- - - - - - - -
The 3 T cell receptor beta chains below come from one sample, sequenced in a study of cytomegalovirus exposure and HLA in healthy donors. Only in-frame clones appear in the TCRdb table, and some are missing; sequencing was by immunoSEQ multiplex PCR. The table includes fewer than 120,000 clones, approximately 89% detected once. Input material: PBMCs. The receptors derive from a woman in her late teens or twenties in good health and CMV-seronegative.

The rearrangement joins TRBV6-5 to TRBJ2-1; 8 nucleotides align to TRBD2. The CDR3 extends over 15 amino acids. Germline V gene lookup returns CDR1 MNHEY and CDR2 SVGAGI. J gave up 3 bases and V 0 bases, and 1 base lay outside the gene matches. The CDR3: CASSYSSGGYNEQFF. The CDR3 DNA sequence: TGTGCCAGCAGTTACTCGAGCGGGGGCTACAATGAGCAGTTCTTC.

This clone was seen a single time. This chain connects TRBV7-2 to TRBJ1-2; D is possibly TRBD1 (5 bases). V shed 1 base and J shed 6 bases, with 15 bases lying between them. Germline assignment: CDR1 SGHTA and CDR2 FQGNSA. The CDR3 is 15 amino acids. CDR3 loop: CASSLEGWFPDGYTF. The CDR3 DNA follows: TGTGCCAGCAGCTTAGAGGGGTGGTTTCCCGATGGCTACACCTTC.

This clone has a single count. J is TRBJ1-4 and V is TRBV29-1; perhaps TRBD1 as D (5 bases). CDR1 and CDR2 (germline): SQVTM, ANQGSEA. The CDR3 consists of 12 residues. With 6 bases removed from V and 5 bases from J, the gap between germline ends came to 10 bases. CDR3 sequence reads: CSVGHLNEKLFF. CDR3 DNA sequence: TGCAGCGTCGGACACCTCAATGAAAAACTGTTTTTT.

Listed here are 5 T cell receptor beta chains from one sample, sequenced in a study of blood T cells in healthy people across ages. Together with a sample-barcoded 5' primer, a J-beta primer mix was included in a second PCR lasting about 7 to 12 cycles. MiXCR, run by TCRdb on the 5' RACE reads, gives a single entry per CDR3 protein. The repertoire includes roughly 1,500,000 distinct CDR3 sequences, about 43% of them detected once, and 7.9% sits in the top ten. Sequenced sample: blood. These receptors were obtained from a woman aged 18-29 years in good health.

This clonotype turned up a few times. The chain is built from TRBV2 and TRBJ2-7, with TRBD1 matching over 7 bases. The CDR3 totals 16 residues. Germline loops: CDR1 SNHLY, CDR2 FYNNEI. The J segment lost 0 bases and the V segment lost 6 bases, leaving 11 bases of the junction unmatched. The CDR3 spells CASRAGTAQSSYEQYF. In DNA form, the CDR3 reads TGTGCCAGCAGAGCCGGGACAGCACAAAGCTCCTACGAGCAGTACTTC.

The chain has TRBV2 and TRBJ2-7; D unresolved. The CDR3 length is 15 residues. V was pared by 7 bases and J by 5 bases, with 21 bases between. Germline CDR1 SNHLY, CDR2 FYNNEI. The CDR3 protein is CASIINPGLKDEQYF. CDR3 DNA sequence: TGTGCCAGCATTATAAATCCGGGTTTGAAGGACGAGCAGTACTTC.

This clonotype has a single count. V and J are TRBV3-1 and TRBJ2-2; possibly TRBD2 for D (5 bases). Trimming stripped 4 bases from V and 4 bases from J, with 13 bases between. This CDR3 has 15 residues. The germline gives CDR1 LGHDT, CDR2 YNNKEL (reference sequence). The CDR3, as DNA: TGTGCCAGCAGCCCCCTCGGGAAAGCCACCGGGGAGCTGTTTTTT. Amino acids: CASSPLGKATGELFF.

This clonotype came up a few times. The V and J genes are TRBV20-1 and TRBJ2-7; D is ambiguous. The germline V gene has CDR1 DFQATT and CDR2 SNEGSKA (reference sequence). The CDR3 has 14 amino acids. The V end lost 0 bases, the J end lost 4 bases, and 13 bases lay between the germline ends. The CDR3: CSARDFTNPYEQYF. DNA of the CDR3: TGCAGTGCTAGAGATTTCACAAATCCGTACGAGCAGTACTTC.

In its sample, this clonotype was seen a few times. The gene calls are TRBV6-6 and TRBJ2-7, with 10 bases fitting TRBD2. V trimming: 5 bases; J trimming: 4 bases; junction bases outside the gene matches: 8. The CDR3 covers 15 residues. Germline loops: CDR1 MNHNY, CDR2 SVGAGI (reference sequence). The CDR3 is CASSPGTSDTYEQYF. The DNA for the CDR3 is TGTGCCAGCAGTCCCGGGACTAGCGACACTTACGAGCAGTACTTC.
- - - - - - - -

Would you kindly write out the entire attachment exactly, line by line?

The 3 T cell receptor beta chains below come from one sample, sequenced in a study of cytomegalovirus exposure and HLA in healthy donors. Only in-frame clones appear in the TCRdb table, and some are missing; sequencing was by immunoSEQ multiplex PCR. The table includes fewer than 120,000 clones, approximately 89% detected once. Input material: PBMCs. The receptors derive from a woman in her late teens or twenties in good health and CMV-seronegative.

The rearrangement joins TRBV6-5 to TRBJ2-1; 8 nucleotides align to TRBD2. The CDR3 extends over 15 amino acids. Germline V gene lookup returns CDR1 MNHEY and CDR2 SVGAGI. J gave up 3 bases and V 0 bases, and 1 base lay outside the gene matches. The CDR3: CASSYSSGGYNEQFF. The CDR3 DNA sequence: TGTGCCAGCAGTTACTCGAGCGGGGGCTACAATGAGCAGTTCTTC.

This clone was seen a single time. This chain connects TRBV7-2 to TRBJ1-2; D is possibly TRBD1 (5 bases). V shed 1 base and J shed 6 bases, with 15 bases lying between them. Germline assignment: CDR1 SGHTA and CDR2 FQGNSA. The CDR3 is 15 amino acids. CDR3 loop: CASSLEGWFPDGYTF. The CDR3 DNA follows: TGTGCCAGCAGCTTAGAGGGGTGGTTTCCCGATGGCTACACCTTC.

This clone has a single count. J is TRBJ1-4 and V is TRBV29-1; perhaps TRBD1 as D (5 bases). CDR1 and CDR2 (germline): SQVTM, ANQGSEA. The CDR3 consists of 12 residues. With 6 bases removed from V and 5 bases from J, the gap between germline ends came to 10 bases. CDR3 sequence reads: CSVGHLNEKLFF. CDR3 DNA sequence: TGCAGCGTCGGACACCTCAATGAAAAACTGTTTTTT.

Listed here are 5 T cell receptor beta chains from one sample, sequenced in a study of blood T cells in healthy people across ages. Together with a sample-barcoded 5' primer, a J-beta primer mix was included in a second PCR lasting about 7 to 12 cycles. MiXCR, run by TCRdb on the 5' RACE reads, gives a single entry per CDR3 protein. The repertoire includes roughly 1,500,000 distinct CDR3 sequences, about 43% of them detected once, and 7.9% sits in the top ten. Sequenced sample: blood. These receptors were obtained from a woman aged 18-29 years in good health.

This clonotype turned up a few times. The chain is built from TRBV2 and TRBJ2-7, with TRBD1 matching over 7 bases. The CDR3 totals 16 residues. Germline loops: CDR1 SNHLY, CDR2 FYNNEI. The J segment lost 0 bases and the V segment lost 6 bases, leaving 11 bases of the junction unmatched. The CDR3 spells CASRAGTAQSSYEQYF. In DNA form, the CDR3 reads TGTGCCAGCAGAGCCGGGACAGCACAAAGCTCCTACGAGCAGTACTTC.

The chain has TRBV2 and TRBJ2-7; D unresolved. The CDR3 length is 15 residues. V was pared by 7 bases and J by 5 bases, with 21 bases between. Germline CDR1 SNHLY, CDR2 FYNNEI. The CDR3 protein is CASIINPGLKDEQYF. CDR3 DNA sequence: TGTGCCAGCATTATAAATCCGGGTTTGAAGGACGAGCAGTACTTC.

This clonotype has a single count. V and J are TRBV3-1 and TRBJ2-2; possibly TRBD2 for D (5 bases). Trimming stripped 4 bases from V and 4 bases from J, with 13 bases between. This CDR3 has 15 residues. The germline gives CDR1 LGHDT, CDR2 YNNKEL (reference sequence). The CDR3, as DNA: TGTGCCAGCAGCCCCCTCGGGAAAGCCACCGGGGAGCTGTTTTTT. Amino acids: CASSPLGKATGELFF.

This clonotype came up a few times. The V and J genes are TRBV20-1 and TRBJ2-7; D is ambiguous. The germline V gene has CDR1 DFQATT and CDR2 SNEGSKA (reference sequence). The CDR3 has 14 amino acids. The V end lost 0 bases, the J end lost 4 bases, and 13 bases lay between the germline ends. The CDR3: CSARDFTNPYEQYF. DNA of the CDR3: TGCAGTGCTAGAGATTTCACAAATCCGTACGAGCAGTACTTC.

In its sample, this clonotype was seen a few times. The gene calls are TRBV6-6 and TRBJ2-7, with 10 bases fitting TRBD2. V trimming: 5 bases; J trimming: 4 bases; junction bases outside the gene matches: 8. The CDR3 covers 15 residues. Germline loops: CDR1 MNHNY, CDR2 SVGAGI (reference sequence). The CDR3 is CASSPGTSDTYEQYF. The DNA for the CDR3 is TGTGCCAGCAGTCCCGGGACTAGCGACACTTACGAGCAGTACTTC.